Updated: Jul 30, 2018
At forty-three-years and change, I finally asked somebody for an autograph. I think I managed to do it without gushing too much. (Well. Maybe minor gushing.)
That was how I concluded my interview with Professor Ronald Hutton, Head of the School of Humanities at University of Bristol and Professor of History. For those unfamiliar with the early modern witch hunts (and the evolution of the concept of the 'witch' in general), I strongly recommend Prof. Hutton's most recent book, The Witch: A History of Fear from Ancient Times to the Present. I've loved Prof. Hutton's books for several years now, so when I saw there was an audio book version of this along with the printed book -- whelp, I was able to devour that beast between my evening reading and my walking commute in no time. I'm ready to re-read again, actually.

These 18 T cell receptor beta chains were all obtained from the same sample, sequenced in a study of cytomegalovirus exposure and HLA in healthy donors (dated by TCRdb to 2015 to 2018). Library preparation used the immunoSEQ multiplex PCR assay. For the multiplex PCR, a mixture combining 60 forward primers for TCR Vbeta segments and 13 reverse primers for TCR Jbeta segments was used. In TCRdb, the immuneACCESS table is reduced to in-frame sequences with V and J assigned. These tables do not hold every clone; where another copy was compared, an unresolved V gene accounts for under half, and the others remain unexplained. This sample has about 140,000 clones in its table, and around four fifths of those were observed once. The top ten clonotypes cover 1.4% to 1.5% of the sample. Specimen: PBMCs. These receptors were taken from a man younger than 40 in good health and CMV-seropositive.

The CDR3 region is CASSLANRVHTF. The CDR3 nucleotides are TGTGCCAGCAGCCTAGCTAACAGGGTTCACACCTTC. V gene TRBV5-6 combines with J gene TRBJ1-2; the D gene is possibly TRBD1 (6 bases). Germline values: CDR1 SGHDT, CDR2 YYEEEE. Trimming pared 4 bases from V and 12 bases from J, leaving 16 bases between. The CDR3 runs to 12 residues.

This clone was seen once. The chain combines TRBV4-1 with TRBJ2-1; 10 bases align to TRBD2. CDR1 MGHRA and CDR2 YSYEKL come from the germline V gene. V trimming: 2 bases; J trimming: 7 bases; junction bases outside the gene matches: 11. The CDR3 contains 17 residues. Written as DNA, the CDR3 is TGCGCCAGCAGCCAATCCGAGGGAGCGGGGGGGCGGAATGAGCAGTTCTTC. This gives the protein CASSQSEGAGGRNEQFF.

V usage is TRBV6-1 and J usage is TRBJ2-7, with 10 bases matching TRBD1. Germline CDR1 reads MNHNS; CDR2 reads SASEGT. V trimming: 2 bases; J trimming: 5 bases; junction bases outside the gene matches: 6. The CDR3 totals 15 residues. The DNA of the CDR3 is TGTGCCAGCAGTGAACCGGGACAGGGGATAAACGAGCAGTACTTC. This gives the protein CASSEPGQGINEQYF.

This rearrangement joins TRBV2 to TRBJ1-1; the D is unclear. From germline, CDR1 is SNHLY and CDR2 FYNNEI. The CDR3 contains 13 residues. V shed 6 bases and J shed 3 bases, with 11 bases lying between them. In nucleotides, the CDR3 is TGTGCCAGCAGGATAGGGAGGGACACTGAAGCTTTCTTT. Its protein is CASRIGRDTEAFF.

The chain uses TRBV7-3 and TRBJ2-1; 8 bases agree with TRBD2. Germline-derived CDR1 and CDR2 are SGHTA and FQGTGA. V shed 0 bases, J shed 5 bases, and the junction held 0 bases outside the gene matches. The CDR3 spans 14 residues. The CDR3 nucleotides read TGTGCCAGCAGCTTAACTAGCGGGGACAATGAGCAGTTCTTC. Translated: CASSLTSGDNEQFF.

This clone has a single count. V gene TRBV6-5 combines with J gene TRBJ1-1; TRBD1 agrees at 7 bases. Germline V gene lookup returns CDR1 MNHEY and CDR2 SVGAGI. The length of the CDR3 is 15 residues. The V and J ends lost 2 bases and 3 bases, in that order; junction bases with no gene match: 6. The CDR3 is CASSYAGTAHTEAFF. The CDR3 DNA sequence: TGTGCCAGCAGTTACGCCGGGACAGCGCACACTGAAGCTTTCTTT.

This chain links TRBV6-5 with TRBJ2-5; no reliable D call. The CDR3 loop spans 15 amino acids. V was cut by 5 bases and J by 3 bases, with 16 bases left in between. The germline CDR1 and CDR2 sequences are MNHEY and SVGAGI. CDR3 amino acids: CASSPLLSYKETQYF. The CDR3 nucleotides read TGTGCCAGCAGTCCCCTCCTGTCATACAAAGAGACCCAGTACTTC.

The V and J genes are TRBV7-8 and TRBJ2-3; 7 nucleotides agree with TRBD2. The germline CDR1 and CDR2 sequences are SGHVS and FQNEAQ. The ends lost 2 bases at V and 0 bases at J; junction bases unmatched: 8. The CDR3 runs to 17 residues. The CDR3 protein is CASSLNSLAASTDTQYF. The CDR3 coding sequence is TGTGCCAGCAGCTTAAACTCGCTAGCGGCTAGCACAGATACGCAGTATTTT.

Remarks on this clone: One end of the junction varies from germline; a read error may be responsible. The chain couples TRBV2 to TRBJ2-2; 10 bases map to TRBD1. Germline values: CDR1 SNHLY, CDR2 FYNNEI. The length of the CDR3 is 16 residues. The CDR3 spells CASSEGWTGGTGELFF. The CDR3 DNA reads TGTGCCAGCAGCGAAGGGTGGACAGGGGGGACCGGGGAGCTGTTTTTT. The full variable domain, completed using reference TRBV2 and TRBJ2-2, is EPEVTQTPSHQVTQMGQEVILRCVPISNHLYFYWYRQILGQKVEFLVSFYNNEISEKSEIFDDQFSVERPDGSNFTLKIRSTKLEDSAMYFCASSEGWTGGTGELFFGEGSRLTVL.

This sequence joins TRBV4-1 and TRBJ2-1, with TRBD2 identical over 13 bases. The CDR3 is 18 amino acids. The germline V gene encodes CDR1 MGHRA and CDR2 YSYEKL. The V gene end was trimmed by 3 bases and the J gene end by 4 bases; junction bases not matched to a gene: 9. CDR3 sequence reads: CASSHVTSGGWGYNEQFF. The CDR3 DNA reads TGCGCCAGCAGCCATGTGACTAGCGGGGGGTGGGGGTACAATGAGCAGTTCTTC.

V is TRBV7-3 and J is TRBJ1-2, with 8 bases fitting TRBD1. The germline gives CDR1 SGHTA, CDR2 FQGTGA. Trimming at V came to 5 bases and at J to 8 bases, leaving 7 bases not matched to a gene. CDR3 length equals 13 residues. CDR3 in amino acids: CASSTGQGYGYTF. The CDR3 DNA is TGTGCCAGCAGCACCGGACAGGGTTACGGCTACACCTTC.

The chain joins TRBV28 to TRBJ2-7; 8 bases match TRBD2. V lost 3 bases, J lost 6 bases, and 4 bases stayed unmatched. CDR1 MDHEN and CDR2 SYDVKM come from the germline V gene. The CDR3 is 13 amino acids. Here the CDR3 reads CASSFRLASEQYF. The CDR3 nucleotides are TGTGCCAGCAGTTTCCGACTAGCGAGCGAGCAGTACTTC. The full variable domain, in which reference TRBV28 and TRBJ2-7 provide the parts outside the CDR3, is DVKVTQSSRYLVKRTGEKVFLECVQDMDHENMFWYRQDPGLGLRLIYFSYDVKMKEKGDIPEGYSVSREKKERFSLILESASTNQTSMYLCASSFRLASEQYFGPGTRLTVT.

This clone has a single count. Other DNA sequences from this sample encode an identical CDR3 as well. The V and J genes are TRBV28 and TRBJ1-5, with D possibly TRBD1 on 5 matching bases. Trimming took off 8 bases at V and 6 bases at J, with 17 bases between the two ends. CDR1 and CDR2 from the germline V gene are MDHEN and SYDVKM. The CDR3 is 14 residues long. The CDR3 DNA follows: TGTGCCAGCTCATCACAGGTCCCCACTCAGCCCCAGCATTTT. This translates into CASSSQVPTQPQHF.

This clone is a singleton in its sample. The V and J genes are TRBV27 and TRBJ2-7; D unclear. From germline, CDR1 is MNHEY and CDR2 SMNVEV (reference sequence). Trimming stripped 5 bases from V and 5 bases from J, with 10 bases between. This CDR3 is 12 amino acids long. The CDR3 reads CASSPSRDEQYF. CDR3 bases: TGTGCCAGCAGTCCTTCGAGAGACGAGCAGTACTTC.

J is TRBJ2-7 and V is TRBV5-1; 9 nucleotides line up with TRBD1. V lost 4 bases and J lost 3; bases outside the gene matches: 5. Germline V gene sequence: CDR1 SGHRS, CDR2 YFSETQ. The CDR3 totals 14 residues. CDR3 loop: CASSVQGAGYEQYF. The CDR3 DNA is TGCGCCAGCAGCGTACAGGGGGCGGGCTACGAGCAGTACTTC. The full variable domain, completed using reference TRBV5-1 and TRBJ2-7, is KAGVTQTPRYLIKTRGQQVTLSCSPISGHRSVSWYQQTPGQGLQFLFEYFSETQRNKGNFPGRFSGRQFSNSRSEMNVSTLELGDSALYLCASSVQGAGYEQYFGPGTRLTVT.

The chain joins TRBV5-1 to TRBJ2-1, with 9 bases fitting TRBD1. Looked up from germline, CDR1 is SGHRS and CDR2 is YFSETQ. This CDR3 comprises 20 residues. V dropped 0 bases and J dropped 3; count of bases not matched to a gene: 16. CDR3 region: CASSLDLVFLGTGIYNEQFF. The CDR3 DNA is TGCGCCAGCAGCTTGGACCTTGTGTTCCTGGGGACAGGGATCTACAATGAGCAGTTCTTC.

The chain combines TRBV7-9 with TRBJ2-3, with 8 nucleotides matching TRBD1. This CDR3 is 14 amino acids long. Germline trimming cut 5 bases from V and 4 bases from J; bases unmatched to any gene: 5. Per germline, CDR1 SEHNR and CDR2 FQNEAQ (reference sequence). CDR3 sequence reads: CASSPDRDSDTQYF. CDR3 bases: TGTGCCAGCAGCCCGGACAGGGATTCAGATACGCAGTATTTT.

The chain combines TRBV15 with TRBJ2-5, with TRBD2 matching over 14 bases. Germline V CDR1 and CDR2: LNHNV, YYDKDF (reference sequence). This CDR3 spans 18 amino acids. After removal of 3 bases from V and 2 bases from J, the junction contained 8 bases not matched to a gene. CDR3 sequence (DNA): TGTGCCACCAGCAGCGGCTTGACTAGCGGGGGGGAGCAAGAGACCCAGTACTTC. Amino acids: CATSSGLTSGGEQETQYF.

But I may go back to another one of Professor Hutton's books. Interviewing historians for Familiar Shapes makes me want to re-read The Triumph of the Moon: A History of Modern Pagan Witchcraft which, in many ways, takes up from where The Witch leaves off. As my most recent interviews have demonstrated: the history of magic and witchcraft isn't isolated to early modern England: it spans epochs, is global, and continues to evolve to this day.